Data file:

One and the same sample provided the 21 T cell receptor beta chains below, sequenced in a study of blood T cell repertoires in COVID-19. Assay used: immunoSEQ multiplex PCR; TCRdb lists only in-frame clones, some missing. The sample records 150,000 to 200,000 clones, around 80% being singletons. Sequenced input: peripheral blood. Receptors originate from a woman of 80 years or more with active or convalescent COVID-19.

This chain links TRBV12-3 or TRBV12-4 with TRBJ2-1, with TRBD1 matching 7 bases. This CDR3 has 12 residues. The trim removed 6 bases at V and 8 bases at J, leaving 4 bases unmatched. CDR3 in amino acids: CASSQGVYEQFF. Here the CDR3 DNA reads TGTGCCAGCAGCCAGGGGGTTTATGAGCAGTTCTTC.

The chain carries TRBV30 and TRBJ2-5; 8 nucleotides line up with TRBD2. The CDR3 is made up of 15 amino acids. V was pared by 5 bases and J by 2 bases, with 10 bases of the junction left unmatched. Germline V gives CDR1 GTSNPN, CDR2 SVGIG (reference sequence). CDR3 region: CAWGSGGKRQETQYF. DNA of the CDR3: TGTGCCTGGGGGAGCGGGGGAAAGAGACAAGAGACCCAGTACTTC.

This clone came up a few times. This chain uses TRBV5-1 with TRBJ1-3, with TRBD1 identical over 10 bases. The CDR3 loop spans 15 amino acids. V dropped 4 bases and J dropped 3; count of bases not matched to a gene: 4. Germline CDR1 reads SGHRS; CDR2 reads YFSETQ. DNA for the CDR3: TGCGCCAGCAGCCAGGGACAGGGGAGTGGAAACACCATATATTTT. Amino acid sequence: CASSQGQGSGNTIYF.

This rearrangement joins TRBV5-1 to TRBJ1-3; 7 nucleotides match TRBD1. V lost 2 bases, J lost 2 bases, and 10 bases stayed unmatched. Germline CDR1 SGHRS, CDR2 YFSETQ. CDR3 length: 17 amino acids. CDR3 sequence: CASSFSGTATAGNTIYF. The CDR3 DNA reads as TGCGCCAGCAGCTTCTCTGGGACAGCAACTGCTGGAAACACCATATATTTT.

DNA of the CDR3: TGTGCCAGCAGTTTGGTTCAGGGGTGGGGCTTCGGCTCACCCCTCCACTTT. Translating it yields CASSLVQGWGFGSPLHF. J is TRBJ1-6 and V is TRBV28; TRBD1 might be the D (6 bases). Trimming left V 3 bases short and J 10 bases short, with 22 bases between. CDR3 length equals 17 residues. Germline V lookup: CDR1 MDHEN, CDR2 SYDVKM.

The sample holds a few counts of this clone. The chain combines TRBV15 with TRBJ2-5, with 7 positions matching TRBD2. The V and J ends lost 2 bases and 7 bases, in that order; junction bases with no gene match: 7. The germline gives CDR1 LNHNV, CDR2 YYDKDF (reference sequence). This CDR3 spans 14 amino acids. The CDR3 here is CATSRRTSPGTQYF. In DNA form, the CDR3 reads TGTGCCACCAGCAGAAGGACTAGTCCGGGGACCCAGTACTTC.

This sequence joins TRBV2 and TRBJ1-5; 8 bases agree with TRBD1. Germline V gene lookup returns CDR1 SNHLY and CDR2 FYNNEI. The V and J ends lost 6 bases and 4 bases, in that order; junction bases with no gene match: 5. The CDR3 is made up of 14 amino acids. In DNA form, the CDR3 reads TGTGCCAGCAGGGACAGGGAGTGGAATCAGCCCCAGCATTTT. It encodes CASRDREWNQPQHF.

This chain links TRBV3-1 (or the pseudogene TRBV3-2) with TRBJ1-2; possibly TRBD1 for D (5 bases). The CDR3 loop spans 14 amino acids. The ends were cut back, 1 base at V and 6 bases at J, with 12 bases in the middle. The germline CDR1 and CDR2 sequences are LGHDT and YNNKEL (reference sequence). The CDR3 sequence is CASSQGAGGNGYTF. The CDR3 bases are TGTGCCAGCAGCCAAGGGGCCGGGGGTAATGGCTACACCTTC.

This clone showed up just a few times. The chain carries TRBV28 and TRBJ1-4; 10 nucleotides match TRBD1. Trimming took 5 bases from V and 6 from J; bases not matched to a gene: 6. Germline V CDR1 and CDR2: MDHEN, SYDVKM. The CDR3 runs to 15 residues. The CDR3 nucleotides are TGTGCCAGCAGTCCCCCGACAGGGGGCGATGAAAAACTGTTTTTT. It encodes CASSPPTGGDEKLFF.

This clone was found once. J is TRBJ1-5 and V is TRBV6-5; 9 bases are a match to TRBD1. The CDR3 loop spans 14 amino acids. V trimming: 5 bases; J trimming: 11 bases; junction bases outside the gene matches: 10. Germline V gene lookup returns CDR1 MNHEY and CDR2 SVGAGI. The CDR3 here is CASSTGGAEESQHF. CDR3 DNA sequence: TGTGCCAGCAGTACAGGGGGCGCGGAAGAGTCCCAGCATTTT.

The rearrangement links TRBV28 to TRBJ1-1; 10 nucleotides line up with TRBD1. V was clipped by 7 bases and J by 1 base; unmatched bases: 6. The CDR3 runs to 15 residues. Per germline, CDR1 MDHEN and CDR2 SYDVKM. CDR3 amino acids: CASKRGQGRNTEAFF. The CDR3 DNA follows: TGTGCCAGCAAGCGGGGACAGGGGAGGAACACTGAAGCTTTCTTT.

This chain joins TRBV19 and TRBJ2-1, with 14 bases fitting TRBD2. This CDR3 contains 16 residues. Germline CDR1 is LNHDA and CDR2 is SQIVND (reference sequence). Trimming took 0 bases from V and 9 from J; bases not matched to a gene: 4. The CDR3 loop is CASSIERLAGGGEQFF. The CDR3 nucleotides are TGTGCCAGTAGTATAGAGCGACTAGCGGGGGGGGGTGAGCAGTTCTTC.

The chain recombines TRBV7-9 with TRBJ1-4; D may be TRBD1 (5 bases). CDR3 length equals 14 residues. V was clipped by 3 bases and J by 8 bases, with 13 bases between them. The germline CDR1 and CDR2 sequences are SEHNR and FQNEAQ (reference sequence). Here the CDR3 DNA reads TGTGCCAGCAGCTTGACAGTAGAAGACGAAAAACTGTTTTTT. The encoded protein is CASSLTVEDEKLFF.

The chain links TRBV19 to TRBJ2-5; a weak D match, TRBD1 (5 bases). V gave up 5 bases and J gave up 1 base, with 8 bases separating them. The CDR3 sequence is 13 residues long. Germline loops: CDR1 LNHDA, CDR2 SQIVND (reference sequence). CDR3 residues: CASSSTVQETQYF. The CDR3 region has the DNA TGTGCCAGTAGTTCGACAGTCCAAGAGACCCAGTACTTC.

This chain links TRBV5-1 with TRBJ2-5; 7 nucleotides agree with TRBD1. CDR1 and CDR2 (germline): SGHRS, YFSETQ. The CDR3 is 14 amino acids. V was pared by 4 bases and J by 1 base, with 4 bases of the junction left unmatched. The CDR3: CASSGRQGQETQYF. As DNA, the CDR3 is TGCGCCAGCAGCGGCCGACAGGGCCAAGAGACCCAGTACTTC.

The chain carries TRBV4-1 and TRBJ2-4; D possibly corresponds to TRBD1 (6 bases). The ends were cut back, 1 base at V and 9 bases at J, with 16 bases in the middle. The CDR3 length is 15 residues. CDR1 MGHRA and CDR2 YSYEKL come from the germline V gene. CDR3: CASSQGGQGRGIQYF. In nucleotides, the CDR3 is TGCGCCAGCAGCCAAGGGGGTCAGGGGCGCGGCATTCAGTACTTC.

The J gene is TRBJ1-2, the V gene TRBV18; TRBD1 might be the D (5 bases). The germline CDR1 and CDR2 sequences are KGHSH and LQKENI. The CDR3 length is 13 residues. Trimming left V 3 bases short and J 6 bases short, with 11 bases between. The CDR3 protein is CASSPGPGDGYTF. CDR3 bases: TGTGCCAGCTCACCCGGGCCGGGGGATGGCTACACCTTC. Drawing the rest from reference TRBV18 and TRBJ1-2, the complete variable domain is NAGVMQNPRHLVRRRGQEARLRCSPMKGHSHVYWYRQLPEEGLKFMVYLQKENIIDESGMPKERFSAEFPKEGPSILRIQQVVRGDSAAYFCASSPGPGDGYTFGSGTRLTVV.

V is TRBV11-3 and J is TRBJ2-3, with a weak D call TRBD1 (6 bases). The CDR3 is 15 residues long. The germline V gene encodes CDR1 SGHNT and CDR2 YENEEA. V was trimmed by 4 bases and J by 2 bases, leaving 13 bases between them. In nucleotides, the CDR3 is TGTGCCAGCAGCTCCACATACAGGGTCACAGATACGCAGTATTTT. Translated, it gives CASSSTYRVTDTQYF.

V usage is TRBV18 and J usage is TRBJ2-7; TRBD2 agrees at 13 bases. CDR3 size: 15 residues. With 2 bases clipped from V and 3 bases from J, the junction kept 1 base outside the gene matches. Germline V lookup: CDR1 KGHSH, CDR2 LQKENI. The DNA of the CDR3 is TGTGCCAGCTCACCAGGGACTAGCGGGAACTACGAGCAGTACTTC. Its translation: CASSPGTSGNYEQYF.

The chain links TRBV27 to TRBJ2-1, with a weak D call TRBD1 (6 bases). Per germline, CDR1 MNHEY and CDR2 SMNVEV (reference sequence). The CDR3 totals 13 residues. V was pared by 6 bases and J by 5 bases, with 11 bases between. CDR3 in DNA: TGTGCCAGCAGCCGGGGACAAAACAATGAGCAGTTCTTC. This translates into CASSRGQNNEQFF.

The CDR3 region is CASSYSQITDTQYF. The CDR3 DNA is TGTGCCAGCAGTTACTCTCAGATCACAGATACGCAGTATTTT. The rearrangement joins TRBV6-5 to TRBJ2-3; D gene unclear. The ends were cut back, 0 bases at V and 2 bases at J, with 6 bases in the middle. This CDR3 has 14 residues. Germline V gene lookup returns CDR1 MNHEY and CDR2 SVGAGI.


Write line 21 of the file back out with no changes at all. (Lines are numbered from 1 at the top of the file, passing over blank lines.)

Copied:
The chain links TRBV27 to TRBJ2-1, with a weak D call TRBD1 (6 bases). Per germline, CDR1 MNHEY and CDR2 SMNVEV (reference sequence). The CDR3 totals 13 residues. V was pared by 6 bases and J by 5 bases, with 11 bases between. CDR3 in DNA: TGTGCCAGCAGCCGGGGACAAAACAATGAGCAGTTCTTC. This translates into CASSRGQNNEQFF.